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Are there experiment showing the importance of density of sea urchin for the herbivory on macroalgae ? 


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Experimental studies have highlighted the significance of sea urchin density in influencing herbivory on macroalgae. Research conducted in various locations such as Moorea, the U.S. Virgin Islands, and the inner Seychelles has demonstrated that sea urchins, particularly Diadematid species, can have varying impacts on macroalgal control based on their densities. While some experiments indicate that moderate increases in sea urchin densities may not significantly reduce macroalgal stands , others show that natural densities of sea urchins can help maintain coral health by controlling algal-sediment accumulation and promoting coral survival . Additionally, the feeding preferences of sea urchins, like Diadema antillarum, for different macroalgae species have been studied, revealing selective feeding behaviors that can influence coral reef ecosystems . These experiments collectively emphasize the intricate relationship between sea urchin density and herbivory on macroalgae in coral reef environments.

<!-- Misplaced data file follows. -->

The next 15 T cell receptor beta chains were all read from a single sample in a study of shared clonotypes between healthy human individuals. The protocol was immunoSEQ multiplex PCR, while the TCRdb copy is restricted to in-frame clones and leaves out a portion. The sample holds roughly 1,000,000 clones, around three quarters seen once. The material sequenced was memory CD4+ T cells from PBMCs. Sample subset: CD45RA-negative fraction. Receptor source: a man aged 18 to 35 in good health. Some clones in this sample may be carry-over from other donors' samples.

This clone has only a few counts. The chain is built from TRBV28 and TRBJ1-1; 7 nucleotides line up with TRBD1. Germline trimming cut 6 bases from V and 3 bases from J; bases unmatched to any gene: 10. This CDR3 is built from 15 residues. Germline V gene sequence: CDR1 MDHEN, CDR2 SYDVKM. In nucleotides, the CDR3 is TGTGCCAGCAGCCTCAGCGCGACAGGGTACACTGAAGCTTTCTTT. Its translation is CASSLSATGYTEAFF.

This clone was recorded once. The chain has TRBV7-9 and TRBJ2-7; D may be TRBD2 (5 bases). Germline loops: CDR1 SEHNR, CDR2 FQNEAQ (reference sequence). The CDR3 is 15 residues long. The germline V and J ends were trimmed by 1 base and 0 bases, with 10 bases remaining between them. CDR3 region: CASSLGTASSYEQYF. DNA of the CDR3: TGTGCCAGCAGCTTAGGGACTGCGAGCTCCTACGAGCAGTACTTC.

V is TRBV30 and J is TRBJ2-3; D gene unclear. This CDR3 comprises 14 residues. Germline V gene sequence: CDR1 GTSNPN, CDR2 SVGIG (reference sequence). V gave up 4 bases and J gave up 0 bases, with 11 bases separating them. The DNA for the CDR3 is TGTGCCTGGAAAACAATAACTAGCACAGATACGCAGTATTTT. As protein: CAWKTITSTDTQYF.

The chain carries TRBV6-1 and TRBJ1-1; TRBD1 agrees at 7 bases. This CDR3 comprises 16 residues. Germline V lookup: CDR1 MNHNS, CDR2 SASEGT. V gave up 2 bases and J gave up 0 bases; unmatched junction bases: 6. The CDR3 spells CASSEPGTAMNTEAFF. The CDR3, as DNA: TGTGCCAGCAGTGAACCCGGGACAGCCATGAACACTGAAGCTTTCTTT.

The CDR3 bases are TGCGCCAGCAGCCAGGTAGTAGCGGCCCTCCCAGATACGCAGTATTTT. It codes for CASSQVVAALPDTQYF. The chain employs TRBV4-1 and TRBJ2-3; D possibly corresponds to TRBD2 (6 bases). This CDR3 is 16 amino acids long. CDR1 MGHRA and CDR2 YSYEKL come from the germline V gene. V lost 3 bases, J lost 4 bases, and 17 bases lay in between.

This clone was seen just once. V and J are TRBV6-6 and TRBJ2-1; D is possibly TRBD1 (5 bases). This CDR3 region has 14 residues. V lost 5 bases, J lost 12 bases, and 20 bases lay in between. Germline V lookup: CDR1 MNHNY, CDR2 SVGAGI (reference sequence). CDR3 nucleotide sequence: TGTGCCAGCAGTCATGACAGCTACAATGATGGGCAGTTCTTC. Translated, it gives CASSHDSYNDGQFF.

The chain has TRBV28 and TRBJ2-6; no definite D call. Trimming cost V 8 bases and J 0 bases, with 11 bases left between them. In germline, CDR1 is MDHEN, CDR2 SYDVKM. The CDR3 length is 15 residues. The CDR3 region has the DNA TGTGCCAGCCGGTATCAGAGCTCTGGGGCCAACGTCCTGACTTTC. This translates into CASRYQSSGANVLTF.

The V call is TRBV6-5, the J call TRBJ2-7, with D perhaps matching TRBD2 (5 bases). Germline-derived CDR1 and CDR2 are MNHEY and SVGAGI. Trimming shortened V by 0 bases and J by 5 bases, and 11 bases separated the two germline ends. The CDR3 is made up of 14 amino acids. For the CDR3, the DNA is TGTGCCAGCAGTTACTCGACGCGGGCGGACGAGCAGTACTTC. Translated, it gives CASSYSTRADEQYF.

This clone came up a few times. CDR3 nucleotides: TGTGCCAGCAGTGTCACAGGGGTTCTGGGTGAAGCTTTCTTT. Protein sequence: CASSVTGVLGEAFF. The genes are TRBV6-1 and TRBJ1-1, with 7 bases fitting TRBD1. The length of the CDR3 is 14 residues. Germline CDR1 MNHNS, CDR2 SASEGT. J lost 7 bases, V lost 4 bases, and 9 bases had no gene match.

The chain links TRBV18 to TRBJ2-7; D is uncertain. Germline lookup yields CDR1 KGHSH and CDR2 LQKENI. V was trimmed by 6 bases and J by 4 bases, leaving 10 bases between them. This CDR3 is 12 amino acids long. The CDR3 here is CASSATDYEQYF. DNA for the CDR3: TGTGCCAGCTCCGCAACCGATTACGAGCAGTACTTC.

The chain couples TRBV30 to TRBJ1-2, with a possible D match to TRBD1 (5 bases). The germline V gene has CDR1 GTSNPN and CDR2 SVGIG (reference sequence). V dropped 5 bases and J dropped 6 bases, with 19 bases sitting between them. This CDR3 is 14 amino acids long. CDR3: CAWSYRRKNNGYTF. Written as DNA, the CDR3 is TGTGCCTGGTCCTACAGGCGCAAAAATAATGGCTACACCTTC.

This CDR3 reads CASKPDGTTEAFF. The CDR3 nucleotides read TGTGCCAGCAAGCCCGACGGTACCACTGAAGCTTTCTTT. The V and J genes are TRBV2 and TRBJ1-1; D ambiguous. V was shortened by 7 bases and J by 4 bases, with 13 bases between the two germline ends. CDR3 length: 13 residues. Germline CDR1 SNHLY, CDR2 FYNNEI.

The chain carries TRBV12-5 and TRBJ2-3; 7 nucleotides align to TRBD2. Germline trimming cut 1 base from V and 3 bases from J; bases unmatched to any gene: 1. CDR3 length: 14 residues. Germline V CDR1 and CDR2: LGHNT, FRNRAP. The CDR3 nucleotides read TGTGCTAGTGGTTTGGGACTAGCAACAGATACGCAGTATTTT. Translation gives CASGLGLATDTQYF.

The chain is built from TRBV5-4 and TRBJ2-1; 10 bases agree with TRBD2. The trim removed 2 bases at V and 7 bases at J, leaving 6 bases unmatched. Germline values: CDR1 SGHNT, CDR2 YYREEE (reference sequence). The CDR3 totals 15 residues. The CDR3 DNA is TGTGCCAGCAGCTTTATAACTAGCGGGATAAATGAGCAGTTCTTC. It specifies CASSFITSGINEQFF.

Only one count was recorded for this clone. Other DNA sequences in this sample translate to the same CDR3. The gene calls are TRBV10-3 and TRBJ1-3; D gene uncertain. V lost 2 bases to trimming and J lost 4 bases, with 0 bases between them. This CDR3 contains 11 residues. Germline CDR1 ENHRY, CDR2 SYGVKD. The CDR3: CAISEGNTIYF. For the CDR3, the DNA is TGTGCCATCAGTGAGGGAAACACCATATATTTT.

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The research paper demonstrates the significant impact of sea urchin density on herbivory by showing that natural urchin densities maintain coral health by controlling algal-sediment accumulation.
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Yes, experiments in the inner Seychelles showed that higher sea urchin densities led to a moderate reduction in macroalgal cover, indicating the importance of sea urchin density for herbivory on macroalgae.
Increased sea urchin density did not significantly impact macroalgae covers in Moorea's lagoon. Moderate diadematid densities alone may not reduce macroalgal stands without other herbivore guilds.
The study highlights the importance of sea urchin density in herbivory on macroalgae, indicating their selective feeding preferences and potential impact on coral reef ecosystems.

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